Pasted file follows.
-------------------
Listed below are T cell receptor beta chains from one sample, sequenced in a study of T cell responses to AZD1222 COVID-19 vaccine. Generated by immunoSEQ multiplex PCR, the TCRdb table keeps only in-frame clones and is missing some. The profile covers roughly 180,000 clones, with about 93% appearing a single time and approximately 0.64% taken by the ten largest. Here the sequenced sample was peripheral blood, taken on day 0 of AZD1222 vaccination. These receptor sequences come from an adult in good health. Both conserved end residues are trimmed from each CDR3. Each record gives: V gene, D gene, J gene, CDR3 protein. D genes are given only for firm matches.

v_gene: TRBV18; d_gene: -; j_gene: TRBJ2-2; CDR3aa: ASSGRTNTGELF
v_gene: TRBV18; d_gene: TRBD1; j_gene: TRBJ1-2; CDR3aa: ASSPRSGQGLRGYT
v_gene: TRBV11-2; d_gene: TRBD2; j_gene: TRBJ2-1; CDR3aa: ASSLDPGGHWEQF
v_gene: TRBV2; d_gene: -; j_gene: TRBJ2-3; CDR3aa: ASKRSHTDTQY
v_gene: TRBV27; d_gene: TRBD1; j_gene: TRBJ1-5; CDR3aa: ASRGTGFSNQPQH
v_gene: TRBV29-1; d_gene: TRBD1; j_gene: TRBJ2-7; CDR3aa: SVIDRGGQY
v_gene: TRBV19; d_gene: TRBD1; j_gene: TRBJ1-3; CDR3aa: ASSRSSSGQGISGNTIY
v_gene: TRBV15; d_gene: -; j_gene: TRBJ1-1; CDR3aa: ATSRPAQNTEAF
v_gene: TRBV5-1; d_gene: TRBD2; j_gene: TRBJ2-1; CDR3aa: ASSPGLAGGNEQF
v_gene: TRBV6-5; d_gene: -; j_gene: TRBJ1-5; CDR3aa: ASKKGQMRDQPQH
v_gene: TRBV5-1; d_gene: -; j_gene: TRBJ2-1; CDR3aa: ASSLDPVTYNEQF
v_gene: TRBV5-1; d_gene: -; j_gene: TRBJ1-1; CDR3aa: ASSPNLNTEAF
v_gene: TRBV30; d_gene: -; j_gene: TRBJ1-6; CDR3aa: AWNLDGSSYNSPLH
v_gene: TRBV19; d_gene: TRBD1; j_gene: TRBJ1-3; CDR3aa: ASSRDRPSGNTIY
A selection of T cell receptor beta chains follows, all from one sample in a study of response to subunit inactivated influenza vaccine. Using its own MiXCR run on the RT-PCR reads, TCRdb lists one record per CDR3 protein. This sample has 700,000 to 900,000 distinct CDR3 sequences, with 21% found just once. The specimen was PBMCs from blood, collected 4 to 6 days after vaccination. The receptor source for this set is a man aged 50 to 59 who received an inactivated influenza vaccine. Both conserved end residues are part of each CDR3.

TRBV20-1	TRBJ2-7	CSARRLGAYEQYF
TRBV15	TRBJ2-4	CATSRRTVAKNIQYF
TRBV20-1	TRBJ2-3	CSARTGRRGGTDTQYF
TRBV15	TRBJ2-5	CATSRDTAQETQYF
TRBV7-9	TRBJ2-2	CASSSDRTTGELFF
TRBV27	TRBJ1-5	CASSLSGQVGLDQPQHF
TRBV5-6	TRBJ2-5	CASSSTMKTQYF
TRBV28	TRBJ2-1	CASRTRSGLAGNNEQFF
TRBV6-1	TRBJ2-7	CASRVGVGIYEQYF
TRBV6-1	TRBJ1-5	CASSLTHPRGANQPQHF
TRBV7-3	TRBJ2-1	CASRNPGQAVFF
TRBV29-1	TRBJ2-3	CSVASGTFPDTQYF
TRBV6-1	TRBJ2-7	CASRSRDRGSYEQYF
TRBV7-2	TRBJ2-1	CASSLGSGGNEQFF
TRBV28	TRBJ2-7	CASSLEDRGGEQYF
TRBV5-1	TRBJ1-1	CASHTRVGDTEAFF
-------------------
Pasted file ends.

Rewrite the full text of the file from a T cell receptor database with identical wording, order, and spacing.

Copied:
Listed below are T cell receptor beta chains from one sample, sequenced in a study of T cell responses to AZD1222 COVID-19 vaccine. Generated by immunoSEQ multiplex PCR, the TCRdb table keeps only in-frame clones and is missing some. The profile covers roughly 180,000 clones, with about 93% appearing a single time and approximately 0.64% taken by the ten largest. Here the sequenced sample was peripheral blood, taken on day 0 of AZD1222 vaccination. These receptor sequences come from an adult in good health. Both conserved end residues are trimmed from each CDR3. Each record gives: V gene, D gene, J gene, CDR3 protein. D genes are given only for firm matches.

v_gene: TRBV18; d_gene: -; j_gene: TRBJ2-2; CDR3aa: ASSGRTNTGELF
v_gene: TRBV18; d_gene: TRBD1; j_gene: TRBJ1-2; CDR3aa: ASSPRSGQGLRGYT
v_gene: TRBV11-2; d_gene: TRBD2; j_gene: TRBJ2-1; CDR3aa: ASSLDPGGHWEQF
v_gene: TRBV2; d_gene: -; j_gene: TRBJ2-3; CDR3aa: ASKRSHTDTQY
v_gene: TRBV27; d_gene: TRBD1; j_gene: TRBJ1-5; CDR3aa: ASRGTGFSNQPQH
v_gene: TRBV29-1; d_gene: TRBD1; j_gene: TRBJ2-7; CDR3aa: SVIDRGGQY
v_gene: TRBV19; d_gene: TRBD1; j_gene: TRBJ1-3; CDR3aa: ASSRSSSGQGISGNTIY
v_gene: TRBV15; d_gene: -; j_gene: TRBJ1-1; CDR3aa: ATSRPAQNTEAF
v_gene: TRBV5-1; d_gene: TRBD2; j_gene: TRBJ2-1; CDR3aa: ASSPGLAGGNEQF
v_gene: TRBV6-5; d_gene: -; j_gene: TRBJ1-5; CDR3aa: ASKKGQMRDQPQH
v_gene: TRBV5-1; d_gene: -; j_gene: TRBJ2-1; CDR3aa: ASSLDPVTYNEQF
v_gene: TRBV5-1; d_gene: -; j_gene: TRBJ1-1; CDR3aa: ASSPNLNTEAF
v_gene: TRBV30; d_gene: -; j_gene: TRBJ1-6; CDR3aa: AWNLDGSSYNSPLH
v_gene: TRBV19; d_gene: TRBD1; j_gene: TRBJ1-3; CDR3aa: ASSRDRPSGNTIY
A selection of T cell receptor beta chains follows, all from one sample in a study of response to subunit inactivated influenza vaccine. Using its own MiXCR run on the RT-PCR reads, TCRdb lists one record per CDR3 protein. This sample has 700,000 to 900,000 distinct CDR3 sequences, with 21% found just once. The specimen was PBMCs from blood, collected 4 to 6 days after vaccination. The receptor source for this set is a man aged 50 to 59 who received an inactivated influenza vaccine. Both conserved end residues are part of each CDR3.

TRBV20-1	TRBJ2-7	CSARRLGAYEQYF
TRBV15	TRBJ2-4	CATSRRTVAKNIQYF
TRBV20-1	TRBJ2-3	CSARTGRRGGTDTQYF
TRBV15	TRBJ2-5	CATSRDTAQETQYF
TRBV7-9	TRBJ2-2	CASSSDRTTGELFF
TRBV27	TRBJ1-5	CASSLSGQVGLDQPQHF
TRBV5-6	TRBJ2-5	CASSSTMKTQYF
TRBV28	TRBJ2-1	CASRTRSGLAGNNEQFF
TRBV6-1	TRBJ2-7	CASRVGVGIYEQYF
TRBV6-1	TRBJ1-5	CASSLTHPRGANQPQHF
TRBV7-3	TRBJ2-1	CASRNPGQAVFF
TRBV29-1	TRBJ2-3	CSVASGTFPDTQYF
TRBV6-1	TRBJ2-7	CASRSRDRGSYEQYF
TRBV7-2	TRBJ2-1	CASSLGSGGNEQFF
TRBV28	TRBJ2-7	CASSLEDRGGEQYF
TRBV5-1	TRBJ1-1	CASHTRVGDTEAFF